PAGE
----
Still, I couldn’t seem to break through from having all the theoretical knowledge in my head to having the ability to improvise over chord changes in my hands. I had been stuck at that point for years. I just couldn’t seem to make it sound like jazz.

Evan has really turned that around for me, and I’m starting to produce things that actually sound like solos. He has straightened me out on some harmonic errors that I didn’t know I was making, given me some great help on making my improvisations sound like jazz, and just encouraged me greatly and made me feel like it was possible for me to succeed at this after all these years.

I couldn’t recommend him more highly.

Kathleen M.


September 6, 2006

To all potential students and/or parents:

In December, 2005, Evan played the piano for our annual corporate Christmas party. All were enthralled by the beautiful classical, jazz, and seasonal melodies.

Months later, Evan began giving piano instructions to our 7 year old daughter. Elle is gifted musically, but is challenging to teach. Evan has helped her to focus, concentrate on details and learn the merits of hard work. In lieu of simply playing notes, he has taught Elle to use various musical dynamics to play each song beautifully.

Learning to read music is very difficult for certain children and Evan has patiently and consistently helped Elle to work through this confusing dilemma. Elle enjoys working with Evan even though he constantly challenges her to extend and improve herself.

Always very professional, Evan draws from a wealth of musical education and performance experiences. He is creative in his teaching approaches while working within the basic Suzuki method. Working within individual strengths and weaknesses allows students to progress more rapidly and enhances self-esteem. Recitals and performances provide opportunities for students to grow and shine. And a planned website with live performances will allow yet another method to share music.

We believe in our daughter’s musical talent and feel that music will play an important role in her future. We also believe that Evan is the teacher who will unlock the mysteries of music and expand her melodic horizons.

Chris and Connie Z.



To Whom It May Concern –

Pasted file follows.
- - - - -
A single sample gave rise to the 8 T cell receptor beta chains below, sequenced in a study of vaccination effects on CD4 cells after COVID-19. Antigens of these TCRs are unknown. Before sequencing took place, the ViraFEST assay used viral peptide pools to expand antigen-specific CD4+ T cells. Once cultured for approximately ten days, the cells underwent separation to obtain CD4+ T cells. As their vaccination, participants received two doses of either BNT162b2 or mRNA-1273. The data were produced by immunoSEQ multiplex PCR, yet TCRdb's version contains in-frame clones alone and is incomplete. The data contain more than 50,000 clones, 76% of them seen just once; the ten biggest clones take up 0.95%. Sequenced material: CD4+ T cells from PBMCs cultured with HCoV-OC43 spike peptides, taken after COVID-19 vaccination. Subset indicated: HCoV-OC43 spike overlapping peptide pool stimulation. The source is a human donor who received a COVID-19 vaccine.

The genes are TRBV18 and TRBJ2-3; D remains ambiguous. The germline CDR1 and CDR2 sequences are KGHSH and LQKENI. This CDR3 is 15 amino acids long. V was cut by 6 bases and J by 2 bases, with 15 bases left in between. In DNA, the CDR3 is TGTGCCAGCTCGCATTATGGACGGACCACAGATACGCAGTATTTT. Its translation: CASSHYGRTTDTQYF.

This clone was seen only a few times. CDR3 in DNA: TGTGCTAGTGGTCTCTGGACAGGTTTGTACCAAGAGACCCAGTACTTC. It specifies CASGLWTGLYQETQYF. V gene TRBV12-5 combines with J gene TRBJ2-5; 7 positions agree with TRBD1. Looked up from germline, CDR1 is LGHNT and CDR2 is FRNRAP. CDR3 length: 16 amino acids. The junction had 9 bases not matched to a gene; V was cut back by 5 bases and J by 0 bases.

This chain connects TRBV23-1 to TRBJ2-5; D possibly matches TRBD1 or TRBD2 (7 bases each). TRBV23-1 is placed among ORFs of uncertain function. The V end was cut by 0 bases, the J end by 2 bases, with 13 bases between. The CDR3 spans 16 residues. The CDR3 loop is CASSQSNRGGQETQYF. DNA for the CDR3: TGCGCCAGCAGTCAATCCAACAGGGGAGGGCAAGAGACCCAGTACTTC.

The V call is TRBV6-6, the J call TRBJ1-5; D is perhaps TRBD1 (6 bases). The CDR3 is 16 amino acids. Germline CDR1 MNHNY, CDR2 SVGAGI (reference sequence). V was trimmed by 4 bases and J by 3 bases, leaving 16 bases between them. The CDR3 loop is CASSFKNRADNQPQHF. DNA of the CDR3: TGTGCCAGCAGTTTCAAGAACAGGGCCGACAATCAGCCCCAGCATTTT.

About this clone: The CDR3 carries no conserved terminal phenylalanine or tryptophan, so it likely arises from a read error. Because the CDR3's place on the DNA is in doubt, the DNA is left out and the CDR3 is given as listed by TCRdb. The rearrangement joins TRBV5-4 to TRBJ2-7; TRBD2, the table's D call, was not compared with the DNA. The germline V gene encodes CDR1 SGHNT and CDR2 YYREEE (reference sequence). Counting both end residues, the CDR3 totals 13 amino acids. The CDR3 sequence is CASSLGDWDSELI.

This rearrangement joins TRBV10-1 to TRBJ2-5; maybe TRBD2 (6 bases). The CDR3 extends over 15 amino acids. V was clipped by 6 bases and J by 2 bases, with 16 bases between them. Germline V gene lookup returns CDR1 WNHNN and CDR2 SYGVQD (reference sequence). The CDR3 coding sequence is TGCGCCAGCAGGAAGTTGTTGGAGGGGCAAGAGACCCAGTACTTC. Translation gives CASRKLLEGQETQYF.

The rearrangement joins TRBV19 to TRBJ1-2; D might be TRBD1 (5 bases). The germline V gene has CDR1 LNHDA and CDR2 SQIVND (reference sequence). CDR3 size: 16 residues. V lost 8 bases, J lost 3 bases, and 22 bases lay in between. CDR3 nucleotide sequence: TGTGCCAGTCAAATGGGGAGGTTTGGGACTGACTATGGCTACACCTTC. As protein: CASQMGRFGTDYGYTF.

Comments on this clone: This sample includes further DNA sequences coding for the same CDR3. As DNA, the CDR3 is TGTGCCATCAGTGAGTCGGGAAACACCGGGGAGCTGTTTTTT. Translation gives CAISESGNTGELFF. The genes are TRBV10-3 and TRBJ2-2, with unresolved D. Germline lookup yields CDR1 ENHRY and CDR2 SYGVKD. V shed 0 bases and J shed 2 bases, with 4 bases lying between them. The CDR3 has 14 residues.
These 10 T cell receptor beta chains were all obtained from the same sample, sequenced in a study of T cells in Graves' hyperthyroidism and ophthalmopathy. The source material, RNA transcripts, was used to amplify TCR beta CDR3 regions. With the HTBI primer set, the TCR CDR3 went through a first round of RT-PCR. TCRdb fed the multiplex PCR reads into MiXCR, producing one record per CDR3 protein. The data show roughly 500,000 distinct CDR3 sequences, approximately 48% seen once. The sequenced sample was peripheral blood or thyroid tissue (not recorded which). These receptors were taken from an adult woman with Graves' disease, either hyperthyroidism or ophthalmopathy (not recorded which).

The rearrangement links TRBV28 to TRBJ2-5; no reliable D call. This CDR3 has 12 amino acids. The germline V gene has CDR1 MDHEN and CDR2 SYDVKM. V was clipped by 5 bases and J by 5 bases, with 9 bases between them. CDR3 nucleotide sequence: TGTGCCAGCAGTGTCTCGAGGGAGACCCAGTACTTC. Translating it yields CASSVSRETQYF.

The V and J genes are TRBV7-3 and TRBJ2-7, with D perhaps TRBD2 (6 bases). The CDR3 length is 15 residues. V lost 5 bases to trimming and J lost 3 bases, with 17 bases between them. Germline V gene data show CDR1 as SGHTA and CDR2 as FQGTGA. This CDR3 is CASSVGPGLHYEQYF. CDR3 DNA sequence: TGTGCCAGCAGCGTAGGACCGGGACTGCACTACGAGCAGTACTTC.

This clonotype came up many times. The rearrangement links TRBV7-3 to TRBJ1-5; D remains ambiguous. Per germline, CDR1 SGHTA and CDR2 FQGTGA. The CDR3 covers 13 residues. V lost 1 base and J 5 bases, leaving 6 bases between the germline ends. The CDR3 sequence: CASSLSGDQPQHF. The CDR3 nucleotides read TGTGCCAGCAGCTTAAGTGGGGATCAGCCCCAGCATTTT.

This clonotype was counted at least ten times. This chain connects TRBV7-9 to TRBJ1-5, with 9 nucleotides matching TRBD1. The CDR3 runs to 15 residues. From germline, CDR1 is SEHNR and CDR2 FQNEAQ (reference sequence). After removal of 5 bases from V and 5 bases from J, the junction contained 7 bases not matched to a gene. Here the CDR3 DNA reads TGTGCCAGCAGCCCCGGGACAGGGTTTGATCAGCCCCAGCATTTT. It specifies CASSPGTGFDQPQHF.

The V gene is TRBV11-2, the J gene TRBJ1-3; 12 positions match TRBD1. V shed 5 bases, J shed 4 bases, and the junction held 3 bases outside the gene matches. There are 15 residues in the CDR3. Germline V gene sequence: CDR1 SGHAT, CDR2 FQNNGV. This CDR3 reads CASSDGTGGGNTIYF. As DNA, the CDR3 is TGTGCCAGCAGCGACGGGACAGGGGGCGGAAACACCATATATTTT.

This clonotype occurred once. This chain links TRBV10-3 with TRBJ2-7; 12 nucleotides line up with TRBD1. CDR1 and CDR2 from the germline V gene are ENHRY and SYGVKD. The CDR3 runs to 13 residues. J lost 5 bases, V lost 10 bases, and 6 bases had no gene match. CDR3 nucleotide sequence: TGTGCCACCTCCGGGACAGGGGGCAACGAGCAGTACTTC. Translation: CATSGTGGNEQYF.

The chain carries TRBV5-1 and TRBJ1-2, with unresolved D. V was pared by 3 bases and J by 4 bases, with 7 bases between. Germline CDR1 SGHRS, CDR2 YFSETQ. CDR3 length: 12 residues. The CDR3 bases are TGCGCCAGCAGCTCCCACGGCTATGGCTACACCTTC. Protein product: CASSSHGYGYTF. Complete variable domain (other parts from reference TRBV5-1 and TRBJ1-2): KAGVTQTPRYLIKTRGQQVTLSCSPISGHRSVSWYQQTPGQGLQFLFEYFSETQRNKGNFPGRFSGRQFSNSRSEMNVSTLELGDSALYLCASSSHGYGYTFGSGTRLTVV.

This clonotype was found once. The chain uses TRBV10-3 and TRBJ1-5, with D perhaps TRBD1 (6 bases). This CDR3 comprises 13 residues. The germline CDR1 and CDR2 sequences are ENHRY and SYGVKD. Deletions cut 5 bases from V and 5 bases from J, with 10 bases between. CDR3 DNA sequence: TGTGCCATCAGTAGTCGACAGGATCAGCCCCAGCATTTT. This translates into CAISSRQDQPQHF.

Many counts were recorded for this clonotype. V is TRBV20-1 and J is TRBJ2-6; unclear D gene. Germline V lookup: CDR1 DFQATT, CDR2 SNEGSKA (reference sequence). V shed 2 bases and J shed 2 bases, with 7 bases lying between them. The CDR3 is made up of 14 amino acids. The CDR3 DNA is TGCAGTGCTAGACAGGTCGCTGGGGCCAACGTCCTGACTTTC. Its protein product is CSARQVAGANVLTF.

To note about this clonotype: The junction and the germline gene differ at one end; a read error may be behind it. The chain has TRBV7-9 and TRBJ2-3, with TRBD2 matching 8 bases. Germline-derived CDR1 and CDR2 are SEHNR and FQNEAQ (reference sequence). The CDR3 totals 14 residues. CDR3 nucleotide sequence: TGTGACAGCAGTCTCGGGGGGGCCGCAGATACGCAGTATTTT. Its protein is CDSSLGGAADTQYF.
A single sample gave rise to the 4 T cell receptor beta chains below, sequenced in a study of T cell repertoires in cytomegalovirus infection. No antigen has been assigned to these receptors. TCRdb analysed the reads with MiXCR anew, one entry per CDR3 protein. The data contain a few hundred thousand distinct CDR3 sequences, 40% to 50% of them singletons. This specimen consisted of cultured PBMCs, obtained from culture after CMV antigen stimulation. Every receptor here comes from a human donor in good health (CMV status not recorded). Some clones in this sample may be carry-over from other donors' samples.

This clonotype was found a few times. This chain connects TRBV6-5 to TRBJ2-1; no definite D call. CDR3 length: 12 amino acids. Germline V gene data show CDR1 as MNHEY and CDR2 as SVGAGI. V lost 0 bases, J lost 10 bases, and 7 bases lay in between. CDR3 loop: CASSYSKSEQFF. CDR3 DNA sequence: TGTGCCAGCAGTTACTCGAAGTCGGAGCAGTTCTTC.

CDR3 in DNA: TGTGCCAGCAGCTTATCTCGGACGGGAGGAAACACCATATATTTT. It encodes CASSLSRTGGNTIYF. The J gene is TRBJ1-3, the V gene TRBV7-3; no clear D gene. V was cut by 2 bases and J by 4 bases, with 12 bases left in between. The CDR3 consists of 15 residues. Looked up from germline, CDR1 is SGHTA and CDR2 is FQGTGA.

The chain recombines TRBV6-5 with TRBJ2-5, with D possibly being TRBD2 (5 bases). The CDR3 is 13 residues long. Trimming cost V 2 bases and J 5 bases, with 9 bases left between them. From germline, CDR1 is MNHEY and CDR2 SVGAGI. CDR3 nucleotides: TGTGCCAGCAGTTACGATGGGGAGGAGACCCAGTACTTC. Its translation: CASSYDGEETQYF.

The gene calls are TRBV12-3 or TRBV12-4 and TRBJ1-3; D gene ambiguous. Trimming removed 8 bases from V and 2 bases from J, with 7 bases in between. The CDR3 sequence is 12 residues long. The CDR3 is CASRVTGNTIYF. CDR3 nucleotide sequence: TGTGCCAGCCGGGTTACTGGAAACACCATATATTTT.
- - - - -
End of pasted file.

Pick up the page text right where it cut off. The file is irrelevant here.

I am writing this letter to share my experience with Evan Mook, both as an accompanist and a piano teacher.

My first experience working with Evan was in high school, and he was already a virtuoso then. I was heavily into acting and musicals, and he led the band for three different, large, shows where I had a lead role in each. During the run of each of these shows, we spent several hours together each day rehearsing. While some other kids goofed around a lot, I was pretty serious about Musical Theatre, and so was Evan. If you are going to do it, do it well.

Evan’s professionalism was obvious even then, and his skill and natural talent was also evident in his ability to listen to the needs of the actor, make necessary adaptations, and communicate those adaptations clearly to his band. In these situations, the band is the actors’ net, and Evan was a fantastic support to have in the pit. Confidence that I didn’t have to concern myself with that aspect of the show enabled me to truly commit to what I was doing onstage. For a Musical Theatre performer, this is priceless.

Upon graduation, I went on to Richmond to earn a BFA in Acting and Directing at Virginia Commonwealth University. I stayed there for many years. When I decided that it was time to take some piano lessons, I did not seek a local teacher because I wanted the best. This is why I traveled from Richmond to Charlottesville on a weekly basis to study with Evan. These lessons were to the point, well-explained, and most definitely worth the trip. His teaching style combines an acute understanding of the science of music, those succinct communication skills, and a sense of humor that makes a teacher great. I will never be a fantastic piano player, but the investment was just what I needed at that time in my life.

Last year I moved back to Charlottesville with my 16 year old son, Dolan. Dolan was just inducted into the Tri-M Society, an honorary group designed for Modern Music Masters. He is proficient in guitar and bass already, and has a great handle on the basics for piano as his dad is classically trained. When Dolan expressed an interest in classical and formal training in piano for himself, we went directly to Evan.

Evan and Dolan have been in communication over the past couple weeks, and are on their way to setting up a schedule so that Dolan can learn from the best, too. I would not send my talented young son to anyone��else, and feel fortunate that seeking training with Evan will not require a commute this time – just a quick drive down to the Mall.

I would, without reservation, enthusiastically recommend Evan to anyone wanting to have a fun and challenging musical experience.

Should you like any clarification, or want to speak further about this, please feel free to call me directly at 804 484 0367 or email me at


Shannon Harrington



In 1967, I first heard John Coltrane’s My Favorite Things; I marveled at how he played the tune, took me on a wonderful musical journey and still wound up back on the original melody. How did he know what to play? How did it all sound so good? How did the group stay together musically?